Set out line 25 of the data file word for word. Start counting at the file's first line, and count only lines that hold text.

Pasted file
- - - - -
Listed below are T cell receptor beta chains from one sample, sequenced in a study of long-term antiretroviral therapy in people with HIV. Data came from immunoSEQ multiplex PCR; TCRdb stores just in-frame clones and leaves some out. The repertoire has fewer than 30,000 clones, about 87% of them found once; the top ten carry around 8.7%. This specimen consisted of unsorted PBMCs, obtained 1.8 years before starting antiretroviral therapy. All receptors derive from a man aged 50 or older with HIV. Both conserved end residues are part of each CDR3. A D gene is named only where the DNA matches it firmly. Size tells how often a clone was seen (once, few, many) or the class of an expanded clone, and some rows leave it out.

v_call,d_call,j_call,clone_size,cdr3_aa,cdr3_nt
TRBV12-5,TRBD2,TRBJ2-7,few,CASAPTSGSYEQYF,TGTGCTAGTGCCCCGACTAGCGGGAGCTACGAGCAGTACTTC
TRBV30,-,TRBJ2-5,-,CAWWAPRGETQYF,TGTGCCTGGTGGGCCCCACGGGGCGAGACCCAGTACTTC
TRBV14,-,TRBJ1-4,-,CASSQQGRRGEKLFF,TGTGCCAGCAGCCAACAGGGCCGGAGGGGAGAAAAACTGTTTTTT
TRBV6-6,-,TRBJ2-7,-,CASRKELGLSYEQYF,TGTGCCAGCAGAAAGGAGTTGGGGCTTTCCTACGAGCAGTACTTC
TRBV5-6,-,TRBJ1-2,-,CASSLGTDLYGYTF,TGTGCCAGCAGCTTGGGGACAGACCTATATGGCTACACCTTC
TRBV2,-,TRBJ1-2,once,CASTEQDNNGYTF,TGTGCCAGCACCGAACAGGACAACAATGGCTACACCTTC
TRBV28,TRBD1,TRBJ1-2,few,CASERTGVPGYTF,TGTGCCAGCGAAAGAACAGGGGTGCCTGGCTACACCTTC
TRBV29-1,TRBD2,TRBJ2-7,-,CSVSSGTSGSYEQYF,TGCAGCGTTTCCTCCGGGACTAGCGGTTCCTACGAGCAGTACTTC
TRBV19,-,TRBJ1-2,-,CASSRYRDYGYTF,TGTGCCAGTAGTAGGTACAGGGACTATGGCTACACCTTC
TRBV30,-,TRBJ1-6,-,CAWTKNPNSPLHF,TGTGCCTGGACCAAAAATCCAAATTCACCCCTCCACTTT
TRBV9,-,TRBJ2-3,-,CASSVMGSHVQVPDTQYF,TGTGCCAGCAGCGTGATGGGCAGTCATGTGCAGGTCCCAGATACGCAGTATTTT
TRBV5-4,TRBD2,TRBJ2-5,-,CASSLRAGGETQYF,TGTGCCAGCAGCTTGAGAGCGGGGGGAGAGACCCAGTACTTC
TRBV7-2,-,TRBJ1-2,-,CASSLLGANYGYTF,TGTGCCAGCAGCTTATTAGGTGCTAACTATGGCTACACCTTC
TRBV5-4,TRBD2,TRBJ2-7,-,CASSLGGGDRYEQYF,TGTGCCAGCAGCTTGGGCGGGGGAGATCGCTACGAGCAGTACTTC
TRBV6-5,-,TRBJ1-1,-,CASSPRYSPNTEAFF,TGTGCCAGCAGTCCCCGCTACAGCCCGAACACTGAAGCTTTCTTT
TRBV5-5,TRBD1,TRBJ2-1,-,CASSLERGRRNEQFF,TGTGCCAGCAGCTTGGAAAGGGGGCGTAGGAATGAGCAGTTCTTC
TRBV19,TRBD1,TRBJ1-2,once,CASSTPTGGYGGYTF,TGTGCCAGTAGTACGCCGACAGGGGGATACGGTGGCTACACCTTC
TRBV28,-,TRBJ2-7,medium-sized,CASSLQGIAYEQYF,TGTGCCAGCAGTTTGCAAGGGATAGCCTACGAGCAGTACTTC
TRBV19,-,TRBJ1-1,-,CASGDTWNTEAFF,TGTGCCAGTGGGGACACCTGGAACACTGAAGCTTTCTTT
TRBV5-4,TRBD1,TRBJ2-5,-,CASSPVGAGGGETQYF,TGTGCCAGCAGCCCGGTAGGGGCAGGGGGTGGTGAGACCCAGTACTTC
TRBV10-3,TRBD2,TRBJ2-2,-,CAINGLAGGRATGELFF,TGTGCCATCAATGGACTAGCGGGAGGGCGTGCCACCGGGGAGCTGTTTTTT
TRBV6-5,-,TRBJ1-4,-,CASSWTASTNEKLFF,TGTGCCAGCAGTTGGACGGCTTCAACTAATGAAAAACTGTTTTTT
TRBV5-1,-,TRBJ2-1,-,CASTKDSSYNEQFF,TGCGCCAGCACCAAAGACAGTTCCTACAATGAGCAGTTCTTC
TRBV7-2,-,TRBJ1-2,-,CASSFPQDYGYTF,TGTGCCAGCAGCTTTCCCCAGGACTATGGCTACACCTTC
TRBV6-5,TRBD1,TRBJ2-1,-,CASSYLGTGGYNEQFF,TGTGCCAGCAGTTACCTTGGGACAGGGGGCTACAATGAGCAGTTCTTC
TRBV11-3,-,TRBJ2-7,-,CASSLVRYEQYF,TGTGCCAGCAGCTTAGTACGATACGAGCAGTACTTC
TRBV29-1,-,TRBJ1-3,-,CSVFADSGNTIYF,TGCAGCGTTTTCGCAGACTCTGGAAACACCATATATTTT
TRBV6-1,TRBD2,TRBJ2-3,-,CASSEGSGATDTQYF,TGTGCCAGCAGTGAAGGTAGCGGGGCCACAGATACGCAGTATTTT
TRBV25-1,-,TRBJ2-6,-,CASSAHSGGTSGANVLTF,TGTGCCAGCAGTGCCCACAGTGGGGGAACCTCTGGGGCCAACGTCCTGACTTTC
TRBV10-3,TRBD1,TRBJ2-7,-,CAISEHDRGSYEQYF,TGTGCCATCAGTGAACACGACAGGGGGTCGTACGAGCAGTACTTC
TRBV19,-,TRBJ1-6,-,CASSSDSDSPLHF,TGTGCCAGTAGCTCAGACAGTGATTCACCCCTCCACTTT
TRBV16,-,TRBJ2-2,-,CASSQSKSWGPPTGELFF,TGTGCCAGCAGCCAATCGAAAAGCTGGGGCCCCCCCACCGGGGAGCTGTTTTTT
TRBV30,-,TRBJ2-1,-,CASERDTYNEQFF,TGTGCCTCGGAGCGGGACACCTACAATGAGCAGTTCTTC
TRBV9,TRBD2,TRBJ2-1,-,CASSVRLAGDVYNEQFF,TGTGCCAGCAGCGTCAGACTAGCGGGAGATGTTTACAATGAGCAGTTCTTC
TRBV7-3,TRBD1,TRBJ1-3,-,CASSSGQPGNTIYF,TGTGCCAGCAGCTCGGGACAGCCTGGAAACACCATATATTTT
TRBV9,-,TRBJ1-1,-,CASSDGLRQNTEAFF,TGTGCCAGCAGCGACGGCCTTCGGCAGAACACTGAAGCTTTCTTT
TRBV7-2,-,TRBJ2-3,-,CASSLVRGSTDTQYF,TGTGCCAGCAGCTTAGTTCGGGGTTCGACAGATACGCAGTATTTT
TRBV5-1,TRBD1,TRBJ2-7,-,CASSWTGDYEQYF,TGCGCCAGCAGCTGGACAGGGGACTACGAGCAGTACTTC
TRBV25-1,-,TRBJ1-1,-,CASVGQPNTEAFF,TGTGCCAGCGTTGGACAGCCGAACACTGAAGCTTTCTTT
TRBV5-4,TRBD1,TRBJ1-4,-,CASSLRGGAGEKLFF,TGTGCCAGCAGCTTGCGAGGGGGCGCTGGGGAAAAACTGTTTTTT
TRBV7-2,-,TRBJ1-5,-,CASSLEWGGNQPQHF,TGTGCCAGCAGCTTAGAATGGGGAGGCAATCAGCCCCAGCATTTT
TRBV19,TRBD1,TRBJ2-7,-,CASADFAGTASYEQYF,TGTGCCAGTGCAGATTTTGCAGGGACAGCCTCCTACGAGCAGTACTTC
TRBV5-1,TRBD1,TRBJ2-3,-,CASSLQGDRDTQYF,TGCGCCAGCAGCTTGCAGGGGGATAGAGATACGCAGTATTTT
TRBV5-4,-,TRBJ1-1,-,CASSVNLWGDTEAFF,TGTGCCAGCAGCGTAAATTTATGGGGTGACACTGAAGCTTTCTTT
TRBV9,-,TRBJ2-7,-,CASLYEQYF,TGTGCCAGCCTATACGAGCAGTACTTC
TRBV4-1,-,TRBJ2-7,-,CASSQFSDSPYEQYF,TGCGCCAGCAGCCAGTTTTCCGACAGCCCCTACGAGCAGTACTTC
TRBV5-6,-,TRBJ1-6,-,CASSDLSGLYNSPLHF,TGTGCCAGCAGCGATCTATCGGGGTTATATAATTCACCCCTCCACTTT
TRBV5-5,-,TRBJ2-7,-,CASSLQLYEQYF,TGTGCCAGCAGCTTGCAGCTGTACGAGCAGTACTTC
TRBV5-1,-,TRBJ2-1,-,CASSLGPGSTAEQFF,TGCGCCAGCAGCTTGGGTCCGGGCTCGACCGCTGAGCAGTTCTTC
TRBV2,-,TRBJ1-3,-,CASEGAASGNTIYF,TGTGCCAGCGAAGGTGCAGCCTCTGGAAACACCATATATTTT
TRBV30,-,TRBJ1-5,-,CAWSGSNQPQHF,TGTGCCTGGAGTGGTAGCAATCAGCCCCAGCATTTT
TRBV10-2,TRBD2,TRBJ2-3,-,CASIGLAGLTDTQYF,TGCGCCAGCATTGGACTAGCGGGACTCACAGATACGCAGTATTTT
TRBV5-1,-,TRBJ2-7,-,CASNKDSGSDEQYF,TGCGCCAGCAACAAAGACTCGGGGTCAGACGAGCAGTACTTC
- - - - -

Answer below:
TRBV5-1,-,TRBJ2-1,-,CASTKDSSYNEQFF,TGCGCCAGCACCAAAGACAGTTCCTACAATGAGCAGTTCTTC